Intel says AI is overwhelming CPUs, GPUs, even clouds – so all Meteor Lakes get a VPU
Movidius tech already sprinkled on some 13th-gen Core silicon goes mainstream in next generation
Computex Intel will add the VPU tech it acquired along with Movidius in 2016 to all models of its forthcoming Meteor Lake client CPUs.
Chipzilla already offers VPUs in some 13th-gen Core silicon. Ahead of the Computex conference in Taiwan, the company briefed The Register on their inclusion in Meteor Lake.
Curiously, Intel didn't elucidate the acronym, but has previously said it stands for Vision Processing Unit. Chipzilla is, however, clear about what it does and why it's needed – and it's more than vision.
Intel veep and general manager of Client AI, John Rayfield, said dedicated AI silicon is needed because nowadays AI is present in many PC workloads. Video conferences, he said, feature lots of AI enhancing video and making participants sounds great – and users just expect that PCs do brilliantly when Zooming or WebExing or Teamsing. Games use lots of AI. And GPT-like models and tools like Stable Diffusion are already popular on the PC and available as local executables.
CPUs and GPUs do the heavy lifting today, but Rayfield said they'll be overwhelmed by the demands of AI workloads.
Shifting that work to the cloud is pricey and also impractical – because buyers want PCs to perform.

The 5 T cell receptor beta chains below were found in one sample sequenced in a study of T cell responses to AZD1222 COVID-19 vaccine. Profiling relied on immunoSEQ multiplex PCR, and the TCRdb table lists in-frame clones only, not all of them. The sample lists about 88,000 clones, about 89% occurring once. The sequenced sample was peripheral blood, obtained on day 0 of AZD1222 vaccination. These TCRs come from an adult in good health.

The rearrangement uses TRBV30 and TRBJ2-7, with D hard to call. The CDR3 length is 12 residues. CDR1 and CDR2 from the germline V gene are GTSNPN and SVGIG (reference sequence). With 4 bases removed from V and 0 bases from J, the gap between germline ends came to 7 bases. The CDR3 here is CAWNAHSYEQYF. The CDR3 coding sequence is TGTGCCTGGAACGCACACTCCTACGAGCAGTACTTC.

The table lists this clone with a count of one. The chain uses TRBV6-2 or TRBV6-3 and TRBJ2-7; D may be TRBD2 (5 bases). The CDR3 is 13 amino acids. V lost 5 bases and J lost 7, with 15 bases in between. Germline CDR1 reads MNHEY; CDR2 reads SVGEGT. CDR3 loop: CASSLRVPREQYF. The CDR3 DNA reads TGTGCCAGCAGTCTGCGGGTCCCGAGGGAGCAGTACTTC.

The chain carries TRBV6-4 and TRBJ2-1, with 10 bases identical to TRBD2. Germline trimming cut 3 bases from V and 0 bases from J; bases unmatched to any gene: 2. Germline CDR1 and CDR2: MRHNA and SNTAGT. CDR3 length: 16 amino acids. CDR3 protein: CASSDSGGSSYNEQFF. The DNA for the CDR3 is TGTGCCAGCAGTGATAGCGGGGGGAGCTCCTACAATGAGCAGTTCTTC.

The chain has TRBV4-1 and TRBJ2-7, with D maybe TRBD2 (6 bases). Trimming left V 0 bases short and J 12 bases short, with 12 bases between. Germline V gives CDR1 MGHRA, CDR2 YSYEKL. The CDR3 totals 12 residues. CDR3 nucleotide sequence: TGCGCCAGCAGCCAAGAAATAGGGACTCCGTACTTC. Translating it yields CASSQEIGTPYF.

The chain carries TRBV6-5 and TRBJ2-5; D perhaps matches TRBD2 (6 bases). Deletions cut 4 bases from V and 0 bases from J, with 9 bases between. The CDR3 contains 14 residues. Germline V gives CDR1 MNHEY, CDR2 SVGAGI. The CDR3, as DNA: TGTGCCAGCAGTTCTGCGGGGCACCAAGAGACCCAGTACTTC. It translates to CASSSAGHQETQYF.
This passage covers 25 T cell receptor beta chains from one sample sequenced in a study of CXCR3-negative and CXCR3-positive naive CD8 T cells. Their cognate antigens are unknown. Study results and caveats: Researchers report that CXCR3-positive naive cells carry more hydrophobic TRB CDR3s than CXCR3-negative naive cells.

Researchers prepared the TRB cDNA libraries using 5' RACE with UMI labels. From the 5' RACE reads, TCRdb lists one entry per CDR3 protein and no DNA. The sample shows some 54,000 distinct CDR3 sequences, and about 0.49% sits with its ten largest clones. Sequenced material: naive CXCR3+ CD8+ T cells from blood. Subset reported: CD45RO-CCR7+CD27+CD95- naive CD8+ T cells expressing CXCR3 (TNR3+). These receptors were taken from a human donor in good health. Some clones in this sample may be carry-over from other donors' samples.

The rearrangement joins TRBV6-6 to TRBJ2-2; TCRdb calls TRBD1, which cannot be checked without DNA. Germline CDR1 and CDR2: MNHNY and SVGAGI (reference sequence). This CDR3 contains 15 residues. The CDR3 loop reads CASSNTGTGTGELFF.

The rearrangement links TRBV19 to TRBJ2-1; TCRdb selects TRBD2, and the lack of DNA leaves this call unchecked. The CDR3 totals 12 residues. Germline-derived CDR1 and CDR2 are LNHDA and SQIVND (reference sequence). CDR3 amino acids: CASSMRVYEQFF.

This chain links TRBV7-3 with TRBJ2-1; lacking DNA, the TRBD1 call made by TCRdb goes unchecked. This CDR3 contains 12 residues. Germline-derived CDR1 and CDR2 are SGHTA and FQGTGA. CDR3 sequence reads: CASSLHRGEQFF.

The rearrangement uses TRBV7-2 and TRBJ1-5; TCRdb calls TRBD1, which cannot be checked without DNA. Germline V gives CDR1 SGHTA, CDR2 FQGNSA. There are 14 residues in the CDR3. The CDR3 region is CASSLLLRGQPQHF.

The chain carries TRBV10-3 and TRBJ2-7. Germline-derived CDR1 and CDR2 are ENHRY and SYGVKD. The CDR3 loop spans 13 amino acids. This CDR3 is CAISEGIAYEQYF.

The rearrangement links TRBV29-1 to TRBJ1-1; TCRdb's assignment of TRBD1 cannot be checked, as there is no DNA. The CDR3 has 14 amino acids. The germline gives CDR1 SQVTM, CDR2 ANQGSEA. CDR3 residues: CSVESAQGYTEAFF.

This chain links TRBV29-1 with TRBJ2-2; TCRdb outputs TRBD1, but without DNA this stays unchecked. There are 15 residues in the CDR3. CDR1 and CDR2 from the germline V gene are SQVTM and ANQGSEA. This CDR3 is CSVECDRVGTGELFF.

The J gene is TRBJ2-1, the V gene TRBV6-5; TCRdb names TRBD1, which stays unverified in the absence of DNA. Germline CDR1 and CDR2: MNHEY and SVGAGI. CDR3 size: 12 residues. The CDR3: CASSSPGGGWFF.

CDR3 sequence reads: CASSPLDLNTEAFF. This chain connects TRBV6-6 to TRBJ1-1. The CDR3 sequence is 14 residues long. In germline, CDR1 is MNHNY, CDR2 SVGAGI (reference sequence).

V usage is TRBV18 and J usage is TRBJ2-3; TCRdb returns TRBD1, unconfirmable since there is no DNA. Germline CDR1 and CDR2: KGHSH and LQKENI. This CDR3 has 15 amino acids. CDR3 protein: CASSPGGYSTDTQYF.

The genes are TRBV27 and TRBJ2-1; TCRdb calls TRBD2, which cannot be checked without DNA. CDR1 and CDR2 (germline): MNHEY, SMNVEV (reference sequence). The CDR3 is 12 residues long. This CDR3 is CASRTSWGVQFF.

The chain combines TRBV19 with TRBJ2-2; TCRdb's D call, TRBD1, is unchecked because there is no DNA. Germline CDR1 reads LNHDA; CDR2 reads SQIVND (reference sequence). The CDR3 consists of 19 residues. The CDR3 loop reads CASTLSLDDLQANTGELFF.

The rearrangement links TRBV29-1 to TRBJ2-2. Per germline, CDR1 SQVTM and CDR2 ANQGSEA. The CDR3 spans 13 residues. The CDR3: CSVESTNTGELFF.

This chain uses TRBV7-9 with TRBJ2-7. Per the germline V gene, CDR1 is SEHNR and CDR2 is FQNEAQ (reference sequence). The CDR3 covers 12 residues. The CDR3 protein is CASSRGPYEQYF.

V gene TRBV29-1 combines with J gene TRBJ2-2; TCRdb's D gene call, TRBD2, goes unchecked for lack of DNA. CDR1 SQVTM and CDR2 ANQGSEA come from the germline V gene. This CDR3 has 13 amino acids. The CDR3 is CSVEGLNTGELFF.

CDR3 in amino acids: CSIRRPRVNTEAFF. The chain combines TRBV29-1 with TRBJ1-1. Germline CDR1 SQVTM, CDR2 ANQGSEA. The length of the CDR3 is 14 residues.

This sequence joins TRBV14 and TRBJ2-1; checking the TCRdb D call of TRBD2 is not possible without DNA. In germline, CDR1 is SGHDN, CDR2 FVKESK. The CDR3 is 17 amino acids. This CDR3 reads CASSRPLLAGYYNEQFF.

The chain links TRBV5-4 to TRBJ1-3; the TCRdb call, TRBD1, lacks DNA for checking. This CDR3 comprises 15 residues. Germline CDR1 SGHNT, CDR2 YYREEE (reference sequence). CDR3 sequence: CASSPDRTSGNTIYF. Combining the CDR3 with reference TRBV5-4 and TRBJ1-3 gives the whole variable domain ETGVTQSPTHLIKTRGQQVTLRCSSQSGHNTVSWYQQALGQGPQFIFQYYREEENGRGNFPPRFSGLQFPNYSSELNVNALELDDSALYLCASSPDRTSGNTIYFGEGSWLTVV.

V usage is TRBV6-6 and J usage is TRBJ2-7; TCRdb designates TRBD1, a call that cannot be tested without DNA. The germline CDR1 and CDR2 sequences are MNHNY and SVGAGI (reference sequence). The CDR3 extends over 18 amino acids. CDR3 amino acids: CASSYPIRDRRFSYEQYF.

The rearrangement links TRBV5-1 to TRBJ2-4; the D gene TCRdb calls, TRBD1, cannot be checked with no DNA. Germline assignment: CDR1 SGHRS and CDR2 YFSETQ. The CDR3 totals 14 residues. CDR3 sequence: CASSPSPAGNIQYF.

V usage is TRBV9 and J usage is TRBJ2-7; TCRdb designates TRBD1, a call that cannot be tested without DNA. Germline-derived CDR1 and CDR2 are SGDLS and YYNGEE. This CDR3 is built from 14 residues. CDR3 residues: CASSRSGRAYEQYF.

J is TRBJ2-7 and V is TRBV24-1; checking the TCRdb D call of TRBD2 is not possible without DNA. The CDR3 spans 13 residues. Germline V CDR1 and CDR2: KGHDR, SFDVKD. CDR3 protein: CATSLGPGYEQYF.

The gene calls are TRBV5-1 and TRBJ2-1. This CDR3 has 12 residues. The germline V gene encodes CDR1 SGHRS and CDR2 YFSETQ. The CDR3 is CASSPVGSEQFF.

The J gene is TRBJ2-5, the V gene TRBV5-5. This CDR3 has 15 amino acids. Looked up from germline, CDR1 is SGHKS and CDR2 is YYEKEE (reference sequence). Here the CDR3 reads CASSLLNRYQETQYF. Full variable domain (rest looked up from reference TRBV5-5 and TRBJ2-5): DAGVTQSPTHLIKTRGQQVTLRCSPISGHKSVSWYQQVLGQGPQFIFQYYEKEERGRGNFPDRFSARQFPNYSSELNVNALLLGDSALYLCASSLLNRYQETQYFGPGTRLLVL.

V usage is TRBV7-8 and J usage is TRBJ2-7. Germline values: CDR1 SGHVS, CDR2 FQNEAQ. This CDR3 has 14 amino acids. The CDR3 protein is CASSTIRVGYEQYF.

Meteor Lake therefore gets VPUs, and emerges as an SoC using Intel's Foveros packaging tech to combine the CPU, GPU, and VPU.
The VPU gets to handle "sustained AI and AI offload." CPUs will still be asked to do simple inference jobs with low latency – usually when the cost of doing so is less than the overhead of working with a driver to shunt the workload elsewhere. GPUs will get to do jobs involving performance parallelism and throughput. Other AI-related work will be offloaded to VPUs.
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As it always does with every new generation of product, Intel says VPUs and Meteor Lake are a huge change to everything about the PC – they will make the devices even more compelling, make the world a better place, and represent a revolution. Everyone gets a puppy.
A quick reminder: PC sales are currently cratering after a pandemic-induced pop. Between last year's CPU generally being utterly adequate for this year's workload, PCs becoming more durable, businesses having just gone through twin buying cycles sparked by Windows 11 and a certain pandemic, and now a fragile economy, PC-buyers' wallets are often clamped shut.
Intel hopes AI on the desktop – either quietly embedded in applications or in dedicated apps like Stable Diffusion running locally – will mean demand for VPU-infused Meteor Lake SoCs turns things around.
Curiously, Intel announced VPUs in Meteor Lake twice in a week. First, it generalized about the presence of VPUs in the platform at Microsoft's Build conference. Then ahead of Computex it dropped news that all Meteor Lake product will include the accelerator.
Sadly Intel appears not – as we predicted – decided to use Computex to reveal the new branding it plans to deploy when Meteor Lake debuts, which will drop the "Core" brand for something else.
Intel used to make a big splash at Computex, to acknowledge Taiwan's contribution to the chip business and importance to the whole PC ecosystem. At this conference – the first full-scale physical incarnation of the event for four years – Chipzilla's hard to find. And it's relying on a partly reheated announcement.
$2.8 billion losses and massive staff layoffs will do that, we suppose. ®